Where does all that information leave us when we are wondering how to choose the appropriate word when news is blasted at you and you only have words, not smiles and looks of sympathy to rely on for communication.

As far as I can tell, it’s a lot like everything else COVID-19 has done to us. It makes us wish life could go back to pre-pandemic normal when we only thought we had reason to complain and when it came to responding to information that was tragic we could greet it as we should, with a hug, and when it came time to respond to news that was joyous, well, a hug was good for that, too.

Maybe, despite nearly 200,000 words, none is so powerful as the human touch and no matter how thoughtful the sympathy card is, it can’t compare with the thoughts we express when our mouths are quiet and our arms are open.


Police and Defence Force officers visiting Abaco to listen to residents on the issue of crime - but did they really get the message?

Get serious about the crime in Abaco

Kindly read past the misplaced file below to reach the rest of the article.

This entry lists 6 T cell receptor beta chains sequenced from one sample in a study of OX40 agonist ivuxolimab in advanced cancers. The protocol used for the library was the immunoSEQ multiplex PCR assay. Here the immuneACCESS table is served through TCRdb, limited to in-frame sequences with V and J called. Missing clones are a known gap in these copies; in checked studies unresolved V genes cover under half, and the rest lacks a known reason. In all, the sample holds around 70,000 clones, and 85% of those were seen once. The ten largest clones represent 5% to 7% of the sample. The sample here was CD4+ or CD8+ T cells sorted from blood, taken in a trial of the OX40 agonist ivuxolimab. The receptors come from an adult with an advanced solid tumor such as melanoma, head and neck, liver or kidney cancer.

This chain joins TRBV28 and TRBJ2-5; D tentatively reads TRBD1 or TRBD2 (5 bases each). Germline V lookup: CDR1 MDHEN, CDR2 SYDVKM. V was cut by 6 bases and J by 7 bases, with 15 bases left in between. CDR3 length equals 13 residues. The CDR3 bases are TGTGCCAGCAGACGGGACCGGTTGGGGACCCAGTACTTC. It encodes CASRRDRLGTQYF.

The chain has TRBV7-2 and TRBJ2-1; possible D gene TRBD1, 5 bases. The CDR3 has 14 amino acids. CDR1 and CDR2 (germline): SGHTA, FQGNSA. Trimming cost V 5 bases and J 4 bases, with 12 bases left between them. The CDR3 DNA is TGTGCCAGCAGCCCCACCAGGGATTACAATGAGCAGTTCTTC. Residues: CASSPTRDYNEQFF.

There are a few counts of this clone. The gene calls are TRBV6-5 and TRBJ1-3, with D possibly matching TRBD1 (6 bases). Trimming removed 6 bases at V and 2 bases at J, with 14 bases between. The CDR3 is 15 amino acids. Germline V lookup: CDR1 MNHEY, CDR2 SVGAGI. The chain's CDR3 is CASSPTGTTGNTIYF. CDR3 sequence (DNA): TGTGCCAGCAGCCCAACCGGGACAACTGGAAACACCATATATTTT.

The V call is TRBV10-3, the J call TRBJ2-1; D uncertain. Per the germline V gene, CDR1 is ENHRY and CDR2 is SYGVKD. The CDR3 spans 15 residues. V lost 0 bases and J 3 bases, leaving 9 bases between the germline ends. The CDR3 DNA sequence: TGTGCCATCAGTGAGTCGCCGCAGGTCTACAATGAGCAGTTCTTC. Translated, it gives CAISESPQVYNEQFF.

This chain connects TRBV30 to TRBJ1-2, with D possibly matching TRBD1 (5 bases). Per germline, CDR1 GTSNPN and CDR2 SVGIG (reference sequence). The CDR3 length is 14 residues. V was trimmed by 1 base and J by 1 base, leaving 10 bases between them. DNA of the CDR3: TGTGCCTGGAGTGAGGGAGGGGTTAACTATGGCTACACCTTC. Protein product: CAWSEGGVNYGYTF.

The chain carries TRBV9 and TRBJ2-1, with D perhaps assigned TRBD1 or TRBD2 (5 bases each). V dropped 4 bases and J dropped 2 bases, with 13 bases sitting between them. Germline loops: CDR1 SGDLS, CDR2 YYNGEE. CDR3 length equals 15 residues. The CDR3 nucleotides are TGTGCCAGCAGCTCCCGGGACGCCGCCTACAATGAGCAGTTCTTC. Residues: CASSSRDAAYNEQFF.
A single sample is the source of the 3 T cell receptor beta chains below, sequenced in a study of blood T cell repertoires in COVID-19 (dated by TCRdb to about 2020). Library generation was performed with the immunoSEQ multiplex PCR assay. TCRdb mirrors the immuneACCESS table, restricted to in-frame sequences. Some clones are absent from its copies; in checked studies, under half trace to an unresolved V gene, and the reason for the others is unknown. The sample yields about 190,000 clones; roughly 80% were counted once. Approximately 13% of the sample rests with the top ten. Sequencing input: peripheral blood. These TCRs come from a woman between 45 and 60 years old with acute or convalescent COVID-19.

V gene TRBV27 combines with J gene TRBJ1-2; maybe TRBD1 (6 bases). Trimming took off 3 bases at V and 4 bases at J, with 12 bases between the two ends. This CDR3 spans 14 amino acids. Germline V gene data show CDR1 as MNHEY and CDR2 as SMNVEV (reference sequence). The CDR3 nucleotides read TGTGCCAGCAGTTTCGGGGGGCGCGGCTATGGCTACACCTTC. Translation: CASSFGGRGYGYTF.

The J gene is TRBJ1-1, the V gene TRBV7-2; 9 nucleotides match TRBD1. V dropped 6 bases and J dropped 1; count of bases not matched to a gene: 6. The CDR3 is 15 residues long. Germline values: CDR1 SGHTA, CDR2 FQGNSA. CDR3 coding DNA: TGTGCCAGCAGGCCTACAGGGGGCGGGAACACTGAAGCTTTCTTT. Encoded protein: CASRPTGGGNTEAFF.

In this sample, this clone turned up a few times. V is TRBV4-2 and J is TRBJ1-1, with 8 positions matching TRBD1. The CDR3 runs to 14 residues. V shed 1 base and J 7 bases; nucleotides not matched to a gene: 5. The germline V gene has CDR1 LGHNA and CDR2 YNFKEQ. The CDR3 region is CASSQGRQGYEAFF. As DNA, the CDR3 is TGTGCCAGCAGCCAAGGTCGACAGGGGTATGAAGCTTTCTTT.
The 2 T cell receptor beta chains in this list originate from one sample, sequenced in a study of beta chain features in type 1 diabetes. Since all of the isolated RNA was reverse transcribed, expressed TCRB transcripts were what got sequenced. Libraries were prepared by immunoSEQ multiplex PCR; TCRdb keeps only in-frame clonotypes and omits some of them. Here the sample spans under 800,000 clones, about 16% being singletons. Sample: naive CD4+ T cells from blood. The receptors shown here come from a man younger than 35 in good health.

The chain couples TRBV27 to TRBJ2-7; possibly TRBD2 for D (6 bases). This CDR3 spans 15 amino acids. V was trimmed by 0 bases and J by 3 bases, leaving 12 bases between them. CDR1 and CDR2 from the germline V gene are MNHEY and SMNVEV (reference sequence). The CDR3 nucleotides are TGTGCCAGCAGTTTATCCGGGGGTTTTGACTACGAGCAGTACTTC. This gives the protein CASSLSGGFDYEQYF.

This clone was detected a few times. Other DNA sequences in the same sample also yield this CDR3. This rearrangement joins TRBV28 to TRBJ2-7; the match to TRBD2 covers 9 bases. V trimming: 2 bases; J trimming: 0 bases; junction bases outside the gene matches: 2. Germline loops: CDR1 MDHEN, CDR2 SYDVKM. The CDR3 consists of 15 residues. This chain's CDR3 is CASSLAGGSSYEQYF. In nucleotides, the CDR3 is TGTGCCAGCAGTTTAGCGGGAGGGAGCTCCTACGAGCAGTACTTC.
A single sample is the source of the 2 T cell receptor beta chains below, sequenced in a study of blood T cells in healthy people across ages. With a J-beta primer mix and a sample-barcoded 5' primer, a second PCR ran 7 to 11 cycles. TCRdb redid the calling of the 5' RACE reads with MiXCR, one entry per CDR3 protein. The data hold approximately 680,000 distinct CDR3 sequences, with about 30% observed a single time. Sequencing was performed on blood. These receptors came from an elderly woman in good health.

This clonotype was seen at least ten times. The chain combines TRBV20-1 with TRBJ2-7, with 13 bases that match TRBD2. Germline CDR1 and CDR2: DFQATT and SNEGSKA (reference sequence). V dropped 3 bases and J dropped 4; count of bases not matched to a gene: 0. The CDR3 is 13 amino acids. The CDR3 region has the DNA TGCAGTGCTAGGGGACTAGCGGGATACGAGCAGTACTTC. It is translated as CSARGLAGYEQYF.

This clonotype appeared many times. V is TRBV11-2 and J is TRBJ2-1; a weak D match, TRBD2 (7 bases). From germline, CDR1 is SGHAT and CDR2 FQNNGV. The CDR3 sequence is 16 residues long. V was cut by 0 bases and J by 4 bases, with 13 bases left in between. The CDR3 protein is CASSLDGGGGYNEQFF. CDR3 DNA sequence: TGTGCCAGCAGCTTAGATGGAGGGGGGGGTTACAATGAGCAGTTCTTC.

The government has introduced tax breaks and concessions to encourage people to rebuild in Dorian-ravaged Abaco. That is all well and good and congratulations to those who recognised the need for incentives and those who are tempted to return and rebuild.

But if the authorities and locals do not face up to the crime problem Abaco has, second homeowners will not return and local Abaconians will not grow their businesses or invest in its future like their ancestors did. Building supplies including tiles, lumber, plumbing fixtures, electrical wire and cable are going missing as soon as they are delivered to a job site.

A shortage of supplies, cash and security is underlying the explosion of sticky fingers. There is no sense trying to cover it up and make it pretty when it just isn’t. If Abaco is to rebuild and regain its reputation as the yachting capital of The Bahamas, a slow-moving living quilt where locals and second homeowners created a hometown feeling of blended cultures and friendship, its residents and officials must get serious about crime.

Happy birthday to you, chances are 365 to the power of one

A happy birthday next Tuesday September 15 to Leno founder and CEO Sean Longley and his son, who is turning 16. The chances of a father and son being born on the same day are one in 365, while the chances of a mother, father and child being born on the same day skyrocket to one in 133,000 or more than ten times rarer than the chance of being struck by lightning which is one in 12,000.

Information to pocket, just in case we ever get to a cocktail party again and need to make small talk, but seriously, Sean and son, happy day to both of you and hopefully, next year you will be able to celebrate together again.